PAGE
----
Try to explain to a 3 year old that you don’t need to buy her pants in her size because it’s going to create a box and a plastic bag. And the alternative is to zoom around to all the used goods places you can to find used clothes instead, which takes a huge amount of time. As a working parent, the very idea of having that much time seems so laughable and that’s if you ignore, for a moment, that thrift stores were set up to help people who cannot afford new clothes, so now you have well off people creating a competition for goods with people who don’t have the same choices.

    I think about that because I was one of those kids growing up.  Thrifting, as a middle-class activity, has always sat uncomfortably with me, because I remember well going to the Goodwill every Saturday to see what treasures might have turned up that we could actually afford.

    Which is not to say that you shouldn’t refuse, reduce, reuse and recycle as much as you can. It’s just that it’s a more complicated problem than an individual can solve. But the zero waste movement sells this idea that you’re the problem, not the overarching systems put in place by our economic system and government policies. We should, absolutely, try to consume less and demand better choices. But driving yourself mad because it’s impossible to buy meat for your family without styrofoam and plastic isn’t helping. Do you use cereal and don’t have a bulk foods store nearby? Then it’ll be cardboard and plastic. Are you planning on ordering anything online ever again? Then it’s cardboard and plastic.  And just forget eating in a restaurant ever again.  Think!  Think of all the boxes that their food came in!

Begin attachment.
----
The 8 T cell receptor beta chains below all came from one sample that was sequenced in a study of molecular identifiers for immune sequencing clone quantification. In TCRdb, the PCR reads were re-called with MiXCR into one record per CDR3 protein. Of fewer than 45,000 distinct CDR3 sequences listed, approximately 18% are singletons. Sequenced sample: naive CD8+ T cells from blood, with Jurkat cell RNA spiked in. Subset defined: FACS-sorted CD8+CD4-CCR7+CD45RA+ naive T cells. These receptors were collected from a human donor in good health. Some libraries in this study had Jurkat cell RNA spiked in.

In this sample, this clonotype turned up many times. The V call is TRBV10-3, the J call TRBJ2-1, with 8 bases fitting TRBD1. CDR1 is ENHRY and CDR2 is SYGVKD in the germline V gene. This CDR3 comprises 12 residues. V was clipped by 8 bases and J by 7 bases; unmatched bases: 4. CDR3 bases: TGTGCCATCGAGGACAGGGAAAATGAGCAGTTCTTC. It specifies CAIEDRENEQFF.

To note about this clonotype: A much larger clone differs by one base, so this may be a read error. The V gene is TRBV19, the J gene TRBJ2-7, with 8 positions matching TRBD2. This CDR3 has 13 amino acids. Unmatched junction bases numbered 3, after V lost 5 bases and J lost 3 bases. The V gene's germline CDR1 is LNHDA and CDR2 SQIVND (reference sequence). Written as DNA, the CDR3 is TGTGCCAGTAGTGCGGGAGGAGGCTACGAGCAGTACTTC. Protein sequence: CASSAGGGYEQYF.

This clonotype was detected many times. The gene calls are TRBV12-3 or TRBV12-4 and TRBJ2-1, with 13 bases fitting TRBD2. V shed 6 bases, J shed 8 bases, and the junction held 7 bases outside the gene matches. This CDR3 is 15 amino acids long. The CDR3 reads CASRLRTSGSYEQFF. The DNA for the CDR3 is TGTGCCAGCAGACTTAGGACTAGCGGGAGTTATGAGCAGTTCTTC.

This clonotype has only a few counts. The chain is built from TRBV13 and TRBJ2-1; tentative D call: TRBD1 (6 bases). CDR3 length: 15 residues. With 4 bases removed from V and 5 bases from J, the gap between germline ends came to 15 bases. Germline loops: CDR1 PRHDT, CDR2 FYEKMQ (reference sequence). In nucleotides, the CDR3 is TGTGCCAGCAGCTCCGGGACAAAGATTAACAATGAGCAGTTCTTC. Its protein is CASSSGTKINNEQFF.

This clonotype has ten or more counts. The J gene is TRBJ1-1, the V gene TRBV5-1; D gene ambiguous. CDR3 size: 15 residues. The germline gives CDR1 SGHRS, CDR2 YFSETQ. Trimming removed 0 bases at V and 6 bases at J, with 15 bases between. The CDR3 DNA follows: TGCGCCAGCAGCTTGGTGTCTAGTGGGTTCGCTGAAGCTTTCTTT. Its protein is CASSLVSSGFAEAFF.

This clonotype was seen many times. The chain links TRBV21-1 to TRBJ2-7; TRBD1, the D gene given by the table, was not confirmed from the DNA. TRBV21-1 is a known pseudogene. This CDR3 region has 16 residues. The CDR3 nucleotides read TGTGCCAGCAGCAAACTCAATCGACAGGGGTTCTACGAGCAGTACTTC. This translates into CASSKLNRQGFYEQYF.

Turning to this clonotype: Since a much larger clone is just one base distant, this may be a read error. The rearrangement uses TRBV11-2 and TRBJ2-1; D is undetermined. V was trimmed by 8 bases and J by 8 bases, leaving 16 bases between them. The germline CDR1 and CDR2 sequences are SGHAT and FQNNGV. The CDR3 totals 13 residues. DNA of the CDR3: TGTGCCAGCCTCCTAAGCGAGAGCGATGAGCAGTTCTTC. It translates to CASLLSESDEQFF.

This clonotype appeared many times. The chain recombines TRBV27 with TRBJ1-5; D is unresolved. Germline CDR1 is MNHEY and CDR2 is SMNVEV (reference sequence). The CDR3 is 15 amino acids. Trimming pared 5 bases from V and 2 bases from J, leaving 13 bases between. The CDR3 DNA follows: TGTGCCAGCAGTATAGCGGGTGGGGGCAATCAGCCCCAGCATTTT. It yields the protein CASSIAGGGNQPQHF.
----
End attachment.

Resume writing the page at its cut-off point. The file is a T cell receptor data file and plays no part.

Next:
The system is bad. I want to have hope that there’s change coming, but it’s hard to see from where I’m sitting.  Here in Long Island, a single stream recycling company has recently announced they’re going out of business because what China is willing to pay is not enough to keep the plant open.  The towns that rely on it are now scrambling to find a replacement, but it’s an industry problem.  How many years did we think we could casually throw things in the recycling bin guilt-free before there was a reckoning?

    In the meantime, there are folks in the zero waste community cutting down on showers and toilet paper in their need to waste less. And that’s an interesting choice, because all of those reusables require so much more washing than anything disposable, so if soap and water are a problem…